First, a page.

Women Need More Sleep Than Men, It’s A Scientific Fact

The 3-5pm slump is real, especially for women.

Tired young woman lying down in bed taking a rest at home.

Is it about time the girlies took a Spain-style siesta between the hours of three till five in the afternoon? This is the question TikTok users are asking after sharing how absolutely shattered they feel mid-afternoon.

TikTokker William Seremetis shared in a video, “Here’s something I’ve learned about women since living with my lovely girlfriend. From about 3-5pm every day, for no apparent reason, it’s ‘sleepy poo poo miserable time’.

“And that’s OK. I don’t know why, but from 3-5, it’s just not a good time for the ladies!”

Another user shared a video with screen text that reads, ‘Men don’t know how exhausting it is to be a girl from 3-5pm’. People commented in agreement underneath, saying: “No because this needs to be studied!!” and “Omg, is this universal? I need to be in bed at 3pm!”

It seems like there might be something to our mid-afternoon slump. Experts agree that there are two main reasons behind it.

Post-lunch nap time

Firstly, your blood sugar is heightened following a carb-heavy lunch (we’re talking anything with bread, pasta, sugars like biscuits, pastries, etc.). Nutritionist and naturopath Stephen Eddey explains, “When we eat carbohydrates, the level of blood sugar rises sharply. What goes up, must come down and we get a following slump in blood sugar levels.”

It’s all about your circadian rhythm

Secondly, it’s natural to experience a dip in energy in the afternoon as part of our body’s natural circadian rhythm. Women’s hormones in particular can take a hit around this time, as women’s stress hormone cortisol naturally declines as the body winds down for the day, contributing to lower energy levels.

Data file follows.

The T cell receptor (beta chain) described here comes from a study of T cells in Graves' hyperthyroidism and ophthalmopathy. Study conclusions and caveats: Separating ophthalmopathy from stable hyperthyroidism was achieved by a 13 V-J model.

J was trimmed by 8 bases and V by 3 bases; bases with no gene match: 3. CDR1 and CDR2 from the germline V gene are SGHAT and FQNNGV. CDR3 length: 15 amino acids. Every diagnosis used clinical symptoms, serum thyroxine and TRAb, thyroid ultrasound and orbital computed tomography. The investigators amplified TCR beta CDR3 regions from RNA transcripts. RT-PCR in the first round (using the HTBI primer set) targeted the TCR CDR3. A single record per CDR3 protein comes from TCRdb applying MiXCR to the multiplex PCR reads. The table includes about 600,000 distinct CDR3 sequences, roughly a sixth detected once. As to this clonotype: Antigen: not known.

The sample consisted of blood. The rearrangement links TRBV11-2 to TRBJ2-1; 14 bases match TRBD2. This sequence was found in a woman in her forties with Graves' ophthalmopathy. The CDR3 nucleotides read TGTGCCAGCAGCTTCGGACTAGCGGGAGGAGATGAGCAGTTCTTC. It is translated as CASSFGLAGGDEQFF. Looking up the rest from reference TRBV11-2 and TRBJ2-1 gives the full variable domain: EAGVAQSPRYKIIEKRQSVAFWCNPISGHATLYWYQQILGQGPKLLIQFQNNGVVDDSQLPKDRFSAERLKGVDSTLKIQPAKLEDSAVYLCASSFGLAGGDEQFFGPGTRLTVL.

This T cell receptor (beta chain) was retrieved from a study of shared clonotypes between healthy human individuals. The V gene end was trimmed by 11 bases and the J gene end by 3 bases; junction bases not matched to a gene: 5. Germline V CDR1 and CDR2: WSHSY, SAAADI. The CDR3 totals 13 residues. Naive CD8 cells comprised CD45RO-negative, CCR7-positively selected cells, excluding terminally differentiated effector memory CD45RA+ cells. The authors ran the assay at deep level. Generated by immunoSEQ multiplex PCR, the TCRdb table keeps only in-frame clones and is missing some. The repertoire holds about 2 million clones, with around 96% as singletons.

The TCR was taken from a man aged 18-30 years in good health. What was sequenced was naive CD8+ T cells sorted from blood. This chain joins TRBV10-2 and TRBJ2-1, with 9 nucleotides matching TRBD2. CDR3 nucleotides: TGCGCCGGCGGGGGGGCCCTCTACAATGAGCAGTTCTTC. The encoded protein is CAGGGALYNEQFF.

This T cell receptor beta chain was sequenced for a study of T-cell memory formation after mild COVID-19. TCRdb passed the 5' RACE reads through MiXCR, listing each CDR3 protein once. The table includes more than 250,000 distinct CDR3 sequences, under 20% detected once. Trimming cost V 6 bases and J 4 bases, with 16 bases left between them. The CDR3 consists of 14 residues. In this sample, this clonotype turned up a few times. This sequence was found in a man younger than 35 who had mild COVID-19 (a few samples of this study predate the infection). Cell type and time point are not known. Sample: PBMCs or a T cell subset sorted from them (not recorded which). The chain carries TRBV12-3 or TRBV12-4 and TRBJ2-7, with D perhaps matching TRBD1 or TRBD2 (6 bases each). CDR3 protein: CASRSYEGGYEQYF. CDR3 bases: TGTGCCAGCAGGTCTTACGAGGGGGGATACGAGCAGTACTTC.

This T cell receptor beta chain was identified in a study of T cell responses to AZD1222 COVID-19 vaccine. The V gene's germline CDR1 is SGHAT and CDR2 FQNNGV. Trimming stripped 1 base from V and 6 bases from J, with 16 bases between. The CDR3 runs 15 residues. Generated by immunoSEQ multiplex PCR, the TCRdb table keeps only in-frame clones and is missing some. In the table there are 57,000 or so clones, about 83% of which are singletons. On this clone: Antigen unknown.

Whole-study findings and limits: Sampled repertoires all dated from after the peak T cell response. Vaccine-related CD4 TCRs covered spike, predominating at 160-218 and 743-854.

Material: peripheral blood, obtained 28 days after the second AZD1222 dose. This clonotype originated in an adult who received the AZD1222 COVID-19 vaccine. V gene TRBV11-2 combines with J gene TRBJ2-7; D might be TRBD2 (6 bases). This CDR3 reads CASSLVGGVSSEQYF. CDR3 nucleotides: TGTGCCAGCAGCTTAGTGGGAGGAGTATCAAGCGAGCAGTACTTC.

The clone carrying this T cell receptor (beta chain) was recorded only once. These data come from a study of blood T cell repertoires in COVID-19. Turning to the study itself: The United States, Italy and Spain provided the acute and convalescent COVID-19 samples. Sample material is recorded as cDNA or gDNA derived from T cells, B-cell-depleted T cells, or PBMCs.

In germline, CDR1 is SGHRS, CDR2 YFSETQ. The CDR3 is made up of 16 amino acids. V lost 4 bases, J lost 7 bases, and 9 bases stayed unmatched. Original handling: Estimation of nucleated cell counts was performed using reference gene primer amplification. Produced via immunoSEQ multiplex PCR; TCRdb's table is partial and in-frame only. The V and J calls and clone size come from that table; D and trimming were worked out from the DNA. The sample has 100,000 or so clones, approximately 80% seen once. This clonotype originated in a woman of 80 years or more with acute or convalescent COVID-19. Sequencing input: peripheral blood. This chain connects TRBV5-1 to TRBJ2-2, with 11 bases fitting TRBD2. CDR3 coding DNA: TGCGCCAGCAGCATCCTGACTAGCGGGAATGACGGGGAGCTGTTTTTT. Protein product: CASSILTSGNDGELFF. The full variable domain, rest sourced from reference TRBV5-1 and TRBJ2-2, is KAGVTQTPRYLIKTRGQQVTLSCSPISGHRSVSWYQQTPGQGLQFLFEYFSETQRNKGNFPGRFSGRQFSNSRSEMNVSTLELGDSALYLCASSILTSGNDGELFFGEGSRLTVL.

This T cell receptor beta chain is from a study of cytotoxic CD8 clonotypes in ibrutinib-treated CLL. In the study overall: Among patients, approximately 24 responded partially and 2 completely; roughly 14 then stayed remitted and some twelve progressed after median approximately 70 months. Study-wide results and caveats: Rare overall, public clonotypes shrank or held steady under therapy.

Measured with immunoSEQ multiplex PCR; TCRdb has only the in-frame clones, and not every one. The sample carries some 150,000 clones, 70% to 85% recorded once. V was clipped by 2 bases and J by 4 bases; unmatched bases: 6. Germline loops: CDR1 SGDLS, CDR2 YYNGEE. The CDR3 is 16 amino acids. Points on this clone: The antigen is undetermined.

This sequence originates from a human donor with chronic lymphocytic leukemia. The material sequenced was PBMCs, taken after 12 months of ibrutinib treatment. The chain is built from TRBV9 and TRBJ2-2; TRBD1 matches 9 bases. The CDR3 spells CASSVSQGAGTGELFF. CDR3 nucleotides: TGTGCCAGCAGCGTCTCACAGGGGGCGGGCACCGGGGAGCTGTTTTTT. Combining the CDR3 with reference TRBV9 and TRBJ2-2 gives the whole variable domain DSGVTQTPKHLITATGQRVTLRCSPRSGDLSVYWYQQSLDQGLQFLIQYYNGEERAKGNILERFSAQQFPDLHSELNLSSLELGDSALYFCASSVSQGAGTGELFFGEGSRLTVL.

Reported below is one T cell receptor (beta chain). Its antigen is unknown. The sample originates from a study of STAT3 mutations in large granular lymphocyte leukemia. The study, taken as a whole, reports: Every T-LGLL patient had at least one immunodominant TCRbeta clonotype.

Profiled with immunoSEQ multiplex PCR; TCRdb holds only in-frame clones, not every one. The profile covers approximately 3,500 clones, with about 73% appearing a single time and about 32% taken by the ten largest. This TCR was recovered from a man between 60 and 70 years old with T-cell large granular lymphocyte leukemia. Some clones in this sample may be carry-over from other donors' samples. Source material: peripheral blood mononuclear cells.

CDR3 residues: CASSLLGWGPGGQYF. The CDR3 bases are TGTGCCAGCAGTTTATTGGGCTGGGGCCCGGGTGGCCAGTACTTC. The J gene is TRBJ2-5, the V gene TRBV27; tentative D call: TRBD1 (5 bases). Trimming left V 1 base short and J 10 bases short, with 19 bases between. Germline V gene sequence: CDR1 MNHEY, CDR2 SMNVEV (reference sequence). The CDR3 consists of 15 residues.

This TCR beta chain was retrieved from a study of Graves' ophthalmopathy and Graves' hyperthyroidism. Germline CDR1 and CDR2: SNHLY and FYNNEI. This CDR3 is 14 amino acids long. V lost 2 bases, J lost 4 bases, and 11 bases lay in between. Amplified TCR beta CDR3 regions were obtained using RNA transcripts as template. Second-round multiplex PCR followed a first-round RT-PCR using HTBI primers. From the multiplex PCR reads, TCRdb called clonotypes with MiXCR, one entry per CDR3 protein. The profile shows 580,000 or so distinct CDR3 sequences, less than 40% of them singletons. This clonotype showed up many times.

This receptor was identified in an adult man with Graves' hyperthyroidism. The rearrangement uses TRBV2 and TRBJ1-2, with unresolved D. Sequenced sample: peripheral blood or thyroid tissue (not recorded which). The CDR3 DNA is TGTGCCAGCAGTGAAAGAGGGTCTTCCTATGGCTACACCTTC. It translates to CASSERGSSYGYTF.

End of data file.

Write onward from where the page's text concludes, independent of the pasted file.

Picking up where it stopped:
“Cortisol naturally spikes in the morning and reduces as the day progresses,” Eddey says.

Our circadian rhythm – often referred to as our ‘body clock’ – helps regulate sleep, and waking and eating patterns.

Between three and five, there’s a natural lull in our circadian rhythm that causes our body temperature to drop – which is something that also happens right before we go to sleep, too. This drop in body temperature is what has our heads lolling towards our keyboard for a micro nap.

Women need more sleep than men

It’s also thought that women need more sleep than men, so if you’re not sleeping well at night, your body could be trying to make it up for it during the day. According to sleep researchers at Loughborough University, women need 20 minutes more sleep than men because of how our brains work.

“Women’s brains are wired differently … so their sleep need will be slightly greater,” Professor Jim Horne,

“Women tend to multitask — they do lots at once and are flexible — and so they use more of their actual brain than men do.”

It’s also thought that women’s menstrual cycle can affect their energy and productivity from day to day, week to week, with experts saying that the nine to five work day was created to best suit men’s body clocks, rather than women’s.

So, what’s the solution for the sleepies?

Researchers at the University of Rochester share the below ideas for beating the mid-afternoon slump:

  • Don’t miss breakfast
  • Pick high-energy carbs
  • Snack wisely – choose high-protein snacks to power you through
  • Don’t overdo sugar – it can cause your blood sugar to rise and will cause an energy slump later on
  • Improve your sleep hygiene and try to get seven to nine hours a night
  • Take a break to get out on a walk or do some stretches to get your blood flowing and your mind moving